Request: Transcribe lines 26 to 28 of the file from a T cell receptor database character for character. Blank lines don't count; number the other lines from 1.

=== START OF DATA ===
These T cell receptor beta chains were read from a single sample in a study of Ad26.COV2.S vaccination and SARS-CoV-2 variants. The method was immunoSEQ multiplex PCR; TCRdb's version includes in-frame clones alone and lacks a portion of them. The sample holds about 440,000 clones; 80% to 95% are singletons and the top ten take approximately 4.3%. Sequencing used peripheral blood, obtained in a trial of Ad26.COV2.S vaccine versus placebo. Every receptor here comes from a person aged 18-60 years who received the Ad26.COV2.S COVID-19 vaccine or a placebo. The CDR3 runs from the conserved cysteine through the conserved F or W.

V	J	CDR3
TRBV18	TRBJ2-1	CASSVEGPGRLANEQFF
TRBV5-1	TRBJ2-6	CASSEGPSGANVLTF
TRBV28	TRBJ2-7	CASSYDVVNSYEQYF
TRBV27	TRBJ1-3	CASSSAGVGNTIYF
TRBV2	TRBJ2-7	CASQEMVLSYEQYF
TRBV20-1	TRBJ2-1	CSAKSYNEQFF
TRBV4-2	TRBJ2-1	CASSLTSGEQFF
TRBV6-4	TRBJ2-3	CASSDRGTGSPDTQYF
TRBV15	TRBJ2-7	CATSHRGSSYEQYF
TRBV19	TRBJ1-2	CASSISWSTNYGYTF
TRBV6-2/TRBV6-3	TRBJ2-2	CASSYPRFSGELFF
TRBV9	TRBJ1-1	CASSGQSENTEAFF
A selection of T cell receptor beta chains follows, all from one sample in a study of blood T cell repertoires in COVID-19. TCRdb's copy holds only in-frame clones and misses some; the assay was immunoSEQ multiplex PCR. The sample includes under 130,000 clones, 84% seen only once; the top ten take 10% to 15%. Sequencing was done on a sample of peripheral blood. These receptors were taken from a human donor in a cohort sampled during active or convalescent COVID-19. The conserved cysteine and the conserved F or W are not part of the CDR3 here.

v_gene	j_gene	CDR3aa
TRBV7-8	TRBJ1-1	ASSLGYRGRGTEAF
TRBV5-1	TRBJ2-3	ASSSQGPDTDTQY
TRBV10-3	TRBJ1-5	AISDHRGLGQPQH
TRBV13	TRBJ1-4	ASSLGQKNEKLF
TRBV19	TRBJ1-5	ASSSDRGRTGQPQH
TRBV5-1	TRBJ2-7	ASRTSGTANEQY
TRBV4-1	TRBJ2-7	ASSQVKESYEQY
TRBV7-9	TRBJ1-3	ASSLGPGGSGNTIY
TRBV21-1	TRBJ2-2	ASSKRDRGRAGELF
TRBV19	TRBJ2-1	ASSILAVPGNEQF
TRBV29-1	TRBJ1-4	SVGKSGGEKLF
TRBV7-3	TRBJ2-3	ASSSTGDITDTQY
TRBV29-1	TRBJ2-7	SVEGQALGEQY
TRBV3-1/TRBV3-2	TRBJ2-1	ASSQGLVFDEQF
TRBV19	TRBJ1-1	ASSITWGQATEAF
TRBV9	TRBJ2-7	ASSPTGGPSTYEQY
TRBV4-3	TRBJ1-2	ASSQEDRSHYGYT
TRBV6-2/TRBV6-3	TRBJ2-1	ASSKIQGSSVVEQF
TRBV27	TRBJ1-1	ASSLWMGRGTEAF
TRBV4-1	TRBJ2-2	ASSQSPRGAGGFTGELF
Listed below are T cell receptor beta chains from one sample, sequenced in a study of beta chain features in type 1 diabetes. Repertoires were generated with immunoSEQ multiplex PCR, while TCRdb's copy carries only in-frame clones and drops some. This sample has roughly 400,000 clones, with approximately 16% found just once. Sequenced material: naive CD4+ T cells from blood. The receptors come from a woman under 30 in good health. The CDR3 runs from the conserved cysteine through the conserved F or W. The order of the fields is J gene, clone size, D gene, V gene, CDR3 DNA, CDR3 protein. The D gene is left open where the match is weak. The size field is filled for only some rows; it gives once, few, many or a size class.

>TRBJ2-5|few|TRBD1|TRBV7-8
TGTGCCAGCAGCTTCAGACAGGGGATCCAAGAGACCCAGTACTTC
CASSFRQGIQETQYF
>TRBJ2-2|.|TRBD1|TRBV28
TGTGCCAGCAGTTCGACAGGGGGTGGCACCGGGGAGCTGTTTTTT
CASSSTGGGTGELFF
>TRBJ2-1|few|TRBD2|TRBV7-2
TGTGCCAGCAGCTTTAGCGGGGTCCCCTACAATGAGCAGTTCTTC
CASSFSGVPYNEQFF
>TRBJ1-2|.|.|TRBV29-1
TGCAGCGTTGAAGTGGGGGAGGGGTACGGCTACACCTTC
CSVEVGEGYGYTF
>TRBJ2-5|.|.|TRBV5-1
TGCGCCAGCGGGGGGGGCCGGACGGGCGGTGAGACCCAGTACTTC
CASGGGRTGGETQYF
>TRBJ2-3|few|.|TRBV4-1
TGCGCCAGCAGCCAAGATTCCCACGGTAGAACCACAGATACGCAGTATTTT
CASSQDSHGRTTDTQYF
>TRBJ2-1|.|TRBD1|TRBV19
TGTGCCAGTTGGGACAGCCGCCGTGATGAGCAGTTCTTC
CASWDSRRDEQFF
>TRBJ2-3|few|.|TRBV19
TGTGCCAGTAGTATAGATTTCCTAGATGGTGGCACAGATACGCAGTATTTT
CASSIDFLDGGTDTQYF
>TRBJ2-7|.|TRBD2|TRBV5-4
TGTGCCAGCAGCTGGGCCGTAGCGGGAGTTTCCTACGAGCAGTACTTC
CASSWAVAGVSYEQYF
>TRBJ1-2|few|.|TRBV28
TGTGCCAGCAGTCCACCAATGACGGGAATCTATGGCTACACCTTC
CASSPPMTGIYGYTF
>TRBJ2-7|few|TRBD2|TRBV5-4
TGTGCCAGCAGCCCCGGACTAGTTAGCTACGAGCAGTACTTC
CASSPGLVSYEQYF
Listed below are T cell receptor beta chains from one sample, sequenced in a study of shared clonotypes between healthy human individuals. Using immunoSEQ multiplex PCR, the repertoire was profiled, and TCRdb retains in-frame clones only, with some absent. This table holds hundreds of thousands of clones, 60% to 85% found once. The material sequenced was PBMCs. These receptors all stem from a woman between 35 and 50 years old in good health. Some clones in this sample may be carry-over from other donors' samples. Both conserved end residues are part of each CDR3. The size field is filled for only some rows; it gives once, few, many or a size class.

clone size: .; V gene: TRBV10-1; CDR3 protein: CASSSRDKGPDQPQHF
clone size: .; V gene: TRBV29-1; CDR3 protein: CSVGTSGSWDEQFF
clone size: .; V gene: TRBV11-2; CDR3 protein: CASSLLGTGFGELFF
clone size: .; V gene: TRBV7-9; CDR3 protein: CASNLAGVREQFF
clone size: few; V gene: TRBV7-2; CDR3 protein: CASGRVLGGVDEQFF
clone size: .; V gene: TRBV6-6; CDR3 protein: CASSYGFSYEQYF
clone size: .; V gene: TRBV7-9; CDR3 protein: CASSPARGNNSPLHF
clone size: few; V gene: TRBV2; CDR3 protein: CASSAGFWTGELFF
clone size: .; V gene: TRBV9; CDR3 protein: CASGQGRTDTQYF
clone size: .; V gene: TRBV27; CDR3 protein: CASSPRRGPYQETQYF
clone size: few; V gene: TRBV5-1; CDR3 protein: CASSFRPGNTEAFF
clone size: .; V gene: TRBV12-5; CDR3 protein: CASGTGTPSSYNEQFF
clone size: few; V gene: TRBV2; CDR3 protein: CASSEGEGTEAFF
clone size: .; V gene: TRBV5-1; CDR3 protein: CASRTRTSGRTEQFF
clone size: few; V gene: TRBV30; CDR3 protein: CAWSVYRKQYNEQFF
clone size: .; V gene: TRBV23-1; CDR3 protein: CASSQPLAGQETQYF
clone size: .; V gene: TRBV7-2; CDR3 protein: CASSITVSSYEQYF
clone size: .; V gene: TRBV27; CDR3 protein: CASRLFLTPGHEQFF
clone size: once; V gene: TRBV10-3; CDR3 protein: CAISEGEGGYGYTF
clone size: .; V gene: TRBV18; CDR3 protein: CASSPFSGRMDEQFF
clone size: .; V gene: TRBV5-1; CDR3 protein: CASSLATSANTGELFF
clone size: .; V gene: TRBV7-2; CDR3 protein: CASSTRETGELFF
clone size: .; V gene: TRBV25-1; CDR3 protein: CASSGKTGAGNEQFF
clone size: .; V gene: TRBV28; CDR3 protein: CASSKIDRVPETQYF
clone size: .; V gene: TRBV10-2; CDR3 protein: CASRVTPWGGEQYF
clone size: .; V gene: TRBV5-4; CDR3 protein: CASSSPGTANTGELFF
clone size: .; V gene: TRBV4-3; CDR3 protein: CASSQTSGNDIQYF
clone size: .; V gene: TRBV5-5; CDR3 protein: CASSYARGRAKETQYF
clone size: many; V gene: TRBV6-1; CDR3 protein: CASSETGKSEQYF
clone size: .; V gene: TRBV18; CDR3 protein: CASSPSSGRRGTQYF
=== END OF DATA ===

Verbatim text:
TRBV19	TRBJ2-1	ASSILAVPGNEQF
TRBV29-1	TRBJ1-4	SVGKSGGEKLF
TRBV7-3	TRBJ2-3	ASSSTGDITDTQY